Improve your life: Quit resenting inequality and hierarchy
"Life is brutal, and becoming resentful about your relative position is a way to make it more brutal," says Jordan Peterson.
Jordan B. Peterson, raised and toughened in the frigid wastelands of Northern Alberta, has flown a hammer-head roll in a carbon-fiber stunt-plane, explored an Arizona meteorite crater with astronauts, and built a Kwagu'l ceremonial bighouse on the upper floor of his Toronto home after being invited into and named by that Canadian First Nation. He's taught mythology to lawyers, doctors and business people, consulted for the UN Secretary General, helped his clinical clients manage depression, obsessive-compulsive disorder, anxiety, and schizophrenia, served as an adviser to senior partners of major Canadian law firms, and lectured extensively in North America and Europe. With his students and colleagues at Harvard and the University of Toronto, Dr. Peterson has published over a hundred scientific papers, transforming the modern understanding of personality, while his book Maps of Meaning: The Architecture of Belief revolutionized the psychology of religion. His latest book is 12 Rules for Life: An Antidote to Chaos.
Jordan Peterson: If you don’t have anything to look up to, you don’t have anything to do, right? A lot of the meaning that people find in their lives is purpose driven. And in order to put effort into something, to work towards something, you have to assume axiomatically that what you’re working towards is better than what you have. Because why else would you do it?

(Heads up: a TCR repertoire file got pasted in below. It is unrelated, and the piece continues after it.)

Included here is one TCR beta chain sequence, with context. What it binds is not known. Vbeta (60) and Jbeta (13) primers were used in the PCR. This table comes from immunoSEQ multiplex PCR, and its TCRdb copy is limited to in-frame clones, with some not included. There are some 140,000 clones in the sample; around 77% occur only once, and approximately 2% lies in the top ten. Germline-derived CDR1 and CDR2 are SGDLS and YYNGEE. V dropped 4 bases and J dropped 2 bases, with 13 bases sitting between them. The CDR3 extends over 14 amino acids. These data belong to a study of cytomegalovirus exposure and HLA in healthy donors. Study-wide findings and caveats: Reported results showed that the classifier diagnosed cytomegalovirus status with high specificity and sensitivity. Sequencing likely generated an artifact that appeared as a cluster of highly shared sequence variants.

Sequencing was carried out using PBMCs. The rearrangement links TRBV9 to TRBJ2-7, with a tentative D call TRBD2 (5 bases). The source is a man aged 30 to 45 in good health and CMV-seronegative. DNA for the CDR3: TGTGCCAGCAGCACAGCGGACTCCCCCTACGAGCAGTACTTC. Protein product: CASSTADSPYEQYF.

And there’s a relationship, like, if it’s way better than what you have, it’s obviously proportionally difficult. So you try to balance difficulty with positivity, let’s say, something like that. But you’re always aiming up if you’re aiming. And if you’re not aiming then you don’t really have any purpose, and that deprives your life of meaning, and that’s not good because if your life is deprived of meaning then what you’re left with is the suffering. It’s not neutral, right, it’s negative.
So now the problem with having to aim up is that produces a hierarchy, because if you posit and aim then everyone arrays themselves along a hierarchy of “better at it” to “worse at it”.
And it doesn’t matter—if you create basketball as a game, 100 years later you create people who are hyperspecialized at basketball and they’re great at it, and virtually everyone else is bad. So it doesn’t matter. As soon as you produce a value proposition, you produce a hierarchy.
The problem with a hierarchy is it produces inequality. The problem with inequality is it produces resentment. Right, but you can’t get rid of the damn hierarchy just because they produce inequality and resentment, because then you don’t have anywhere to go. So that’s not an answer.
Okay, so let’s say you’re trying to deal with the fact that you have to put up with a hierarchy if you’re going to have any values. Well, how do you escape from the resentment trap? And the answer is you do an intelligent multidimensional analysis of your life.
It’s like, by the time you’re 30, I would say, you’re a pretty singular person. You’re unique and particular and your life has multiple dimensions. And you’re more or less successful—or not—along many of those dimensions.
But it’s a completely ridiculous game to pick someone else arbitrarily, who’s doing much better than you on one of those dimensions, to assume that you’re a failure because of that, or that the world is unfair because of that, without knowing in full detail all of the rest of the elements of their lives. I mean, look, we’re absolutely awash in stories of unhappy celebrities mired in interminable divorces or in affairs or in addictions. And that’s par for the course.